Residential overcrowding soon became a lightning rod issue. It was not uncommon for a two-bedroom town house to be filled with a dozen migrant workers—neighbors who were often unwelcome on streets lined with nuclear families. "Manassas was ground zero for a lot of the immigration problems, and I was elected shortly after all of the fun and games started," says Harrover, who came into office in 2006. "Nobody knew what the hell they were doing."

Meetings at city hall sometimes ran until 11 p.m., with fervid residents offering three-minute diatribes. Harrover stopped going to his regular restaurant, City Tavern Grille, for lunch, since voluble townspeople would turn a simple lunch break into a referendum on immigration.

Anti-immigrant Backlash

Some locals expressed their opposition by forming a grassroots organization. "These border crashers have contributed to rising crime rates, increasing burdens on our schools, hospitals, and public services, and the very destruction of our American culture," Help Save Manassas wrote in a 2007 newsletter.

When Corey Stewart was elected chairman of the Prince William Board of County Supervisors that year, the board put into place a plan to purge the county of undocumented immigrants. The new law allowed local law enforcement to ask people their citizenship status, even if they were not suspected of wrongdoing. Prince William County was catapulted into national headlines.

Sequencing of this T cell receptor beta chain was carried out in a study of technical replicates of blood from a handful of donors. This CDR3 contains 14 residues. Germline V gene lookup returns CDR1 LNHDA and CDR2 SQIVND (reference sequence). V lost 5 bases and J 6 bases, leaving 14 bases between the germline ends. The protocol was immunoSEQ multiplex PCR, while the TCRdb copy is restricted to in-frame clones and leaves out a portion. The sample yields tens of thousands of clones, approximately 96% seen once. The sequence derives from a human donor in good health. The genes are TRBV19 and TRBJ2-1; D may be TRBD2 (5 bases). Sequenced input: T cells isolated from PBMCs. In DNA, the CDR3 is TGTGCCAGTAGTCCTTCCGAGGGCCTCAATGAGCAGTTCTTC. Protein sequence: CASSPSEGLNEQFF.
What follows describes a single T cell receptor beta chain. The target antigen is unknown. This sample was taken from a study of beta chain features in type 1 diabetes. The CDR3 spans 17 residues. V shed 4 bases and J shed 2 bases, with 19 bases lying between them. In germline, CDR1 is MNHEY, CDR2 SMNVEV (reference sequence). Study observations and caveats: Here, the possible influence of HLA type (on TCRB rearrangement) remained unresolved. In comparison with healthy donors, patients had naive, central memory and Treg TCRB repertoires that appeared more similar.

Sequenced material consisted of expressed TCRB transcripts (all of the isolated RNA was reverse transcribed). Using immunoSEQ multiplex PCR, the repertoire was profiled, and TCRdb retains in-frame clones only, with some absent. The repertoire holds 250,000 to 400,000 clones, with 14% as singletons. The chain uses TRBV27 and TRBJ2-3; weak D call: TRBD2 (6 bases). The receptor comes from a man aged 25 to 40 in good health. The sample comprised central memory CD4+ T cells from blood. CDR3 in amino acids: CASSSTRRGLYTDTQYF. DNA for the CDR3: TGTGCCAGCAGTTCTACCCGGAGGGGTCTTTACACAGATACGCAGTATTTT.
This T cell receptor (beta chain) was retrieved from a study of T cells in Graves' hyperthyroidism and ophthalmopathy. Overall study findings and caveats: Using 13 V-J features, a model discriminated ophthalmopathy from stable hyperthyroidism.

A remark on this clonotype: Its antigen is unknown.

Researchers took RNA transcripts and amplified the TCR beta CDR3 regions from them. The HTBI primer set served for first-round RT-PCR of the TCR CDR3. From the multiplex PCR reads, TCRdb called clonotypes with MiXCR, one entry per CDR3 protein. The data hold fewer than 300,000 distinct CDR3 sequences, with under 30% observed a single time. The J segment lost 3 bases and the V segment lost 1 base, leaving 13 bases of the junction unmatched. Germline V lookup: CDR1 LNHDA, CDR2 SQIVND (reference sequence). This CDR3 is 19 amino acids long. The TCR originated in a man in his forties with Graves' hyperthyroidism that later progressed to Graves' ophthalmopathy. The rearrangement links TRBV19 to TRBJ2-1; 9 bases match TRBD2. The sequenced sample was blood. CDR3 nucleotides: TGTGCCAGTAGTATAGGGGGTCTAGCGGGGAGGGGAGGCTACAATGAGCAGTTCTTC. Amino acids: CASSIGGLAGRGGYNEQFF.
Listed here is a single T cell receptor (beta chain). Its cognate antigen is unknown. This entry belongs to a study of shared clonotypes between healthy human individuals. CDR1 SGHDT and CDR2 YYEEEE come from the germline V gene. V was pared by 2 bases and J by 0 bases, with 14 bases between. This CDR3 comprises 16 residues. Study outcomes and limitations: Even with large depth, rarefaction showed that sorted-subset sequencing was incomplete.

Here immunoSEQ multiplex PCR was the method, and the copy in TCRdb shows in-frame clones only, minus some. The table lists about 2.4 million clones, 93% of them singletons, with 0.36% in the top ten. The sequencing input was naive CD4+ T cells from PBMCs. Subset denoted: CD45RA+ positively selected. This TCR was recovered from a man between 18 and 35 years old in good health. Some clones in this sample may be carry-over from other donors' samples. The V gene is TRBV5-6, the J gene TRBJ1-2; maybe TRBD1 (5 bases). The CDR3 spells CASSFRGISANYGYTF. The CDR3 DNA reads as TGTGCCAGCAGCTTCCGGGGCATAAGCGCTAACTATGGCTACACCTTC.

A year later the county amended the law. A person would need to be arrested before state and local law enforcement officers could enforce federal immigration law. That meant deputized officers could pull people over for driving violations, interrogate and arrest them, and investigate their immigration status. Thousands of immigrants were turned over to customs officials by local authorities, and thousands more fled the possibility by choice.

Now the new battle cry in Manassas is to keep the undocumented children from settling in the county. "We should deport illegal immigrants who are in violation of our laws, because it is the law and because that discourages other potential illegal immigrants," says Letiecq. "There is a legal process for legitimate immigration, and it starts at an embassy or consulate, not with the Border Patrol tens or hundreds of miles inside the U.S."

"An Act of War Upon Our People"

Shane Long, vice chairman of the Maryland chapter of the League of the South, takes a more radical position. Child or adult, legal or illegal—it doesn't matter, he says. He asserts that "a large amount" of native Virginians and Marylanders share his belief that all of the above intrude on Southerners' right to exist as a distinct people. "Any act or nonaction by the federal government to bring about such large influxes of non-Southern peoples is genocide and is viewed as [that] by native Southerners," he says. "It is, in effect, an act of war upon our people."